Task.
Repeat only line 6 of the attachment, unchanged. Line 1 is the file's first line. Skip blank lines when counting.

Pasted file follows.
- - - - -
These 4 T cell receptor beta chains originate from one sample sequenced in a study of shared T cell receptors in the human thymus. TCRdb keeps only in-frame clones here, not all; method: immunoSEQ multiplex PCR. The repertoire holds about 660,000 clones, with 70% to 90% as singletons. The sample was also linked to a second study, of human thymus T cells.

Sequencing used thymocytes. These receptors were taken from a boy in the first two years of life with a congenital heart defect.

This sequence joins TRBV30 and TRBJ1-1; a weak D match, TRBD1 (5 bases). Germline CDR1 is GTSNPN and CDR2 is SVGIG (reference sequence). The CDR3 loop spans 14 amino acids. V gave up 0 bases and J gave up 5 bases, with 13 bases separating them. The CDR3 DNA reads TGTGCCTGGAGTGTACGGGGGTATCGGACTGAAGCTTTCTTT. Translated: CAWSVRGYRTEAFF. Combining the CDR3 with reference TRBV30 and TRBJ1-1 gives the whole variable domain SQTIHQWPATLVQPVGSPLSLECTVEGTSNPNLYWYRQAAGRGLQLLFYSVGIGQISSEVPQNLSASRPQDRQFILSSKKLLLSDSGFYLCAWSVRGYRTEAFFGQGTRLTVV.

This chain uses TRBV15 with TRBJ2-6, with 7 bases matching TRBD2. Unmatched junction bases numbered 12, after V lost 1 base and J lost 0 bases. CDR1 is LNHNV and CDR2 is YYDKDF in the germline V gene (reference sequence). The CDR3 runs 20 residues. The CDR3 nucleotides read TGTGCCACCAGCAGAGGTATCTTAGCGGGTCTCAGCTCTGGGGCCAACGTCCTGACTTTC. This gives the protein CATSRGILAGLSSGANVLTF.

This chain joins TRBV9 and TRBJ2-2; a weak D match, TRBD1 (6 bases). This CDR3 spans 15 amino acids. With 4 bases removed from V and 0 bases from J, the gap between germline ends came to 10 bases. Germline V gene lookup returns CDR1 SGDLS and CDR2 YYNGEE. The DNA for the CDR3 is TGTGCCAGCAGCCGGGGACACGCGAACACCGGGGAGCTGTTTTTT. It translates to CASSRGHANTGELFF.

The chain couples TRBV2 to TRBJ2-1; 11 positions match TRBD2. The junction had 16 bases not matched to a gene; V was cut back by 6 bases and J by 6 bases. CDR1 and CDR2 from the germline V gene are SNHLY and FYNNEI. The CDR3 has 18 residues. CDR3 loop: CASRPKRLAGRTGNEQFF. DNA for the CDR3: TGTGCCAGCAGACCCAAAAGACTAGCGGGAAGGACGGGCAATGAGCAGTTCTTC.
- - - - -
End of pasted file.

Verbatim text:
The chain couples TRBV2 to TRBJ2-1; 11 positions match TRBD2. The junction had 16 bases not matched to a gene; V was cut back by 6 bases and J by 6 bases. CDR1 and CDR2 from the germline V gene are SNHLY and FYNNEI. The CDR3 has 18 residues. CDR3 loop: CASRPKRLAGRTGNEQFF. DNA for the CDR3: TGTGCCAGCAGACCCAAAAGACTAGCGGGAAGGACGGGCAATGAGCAGTTCTTC.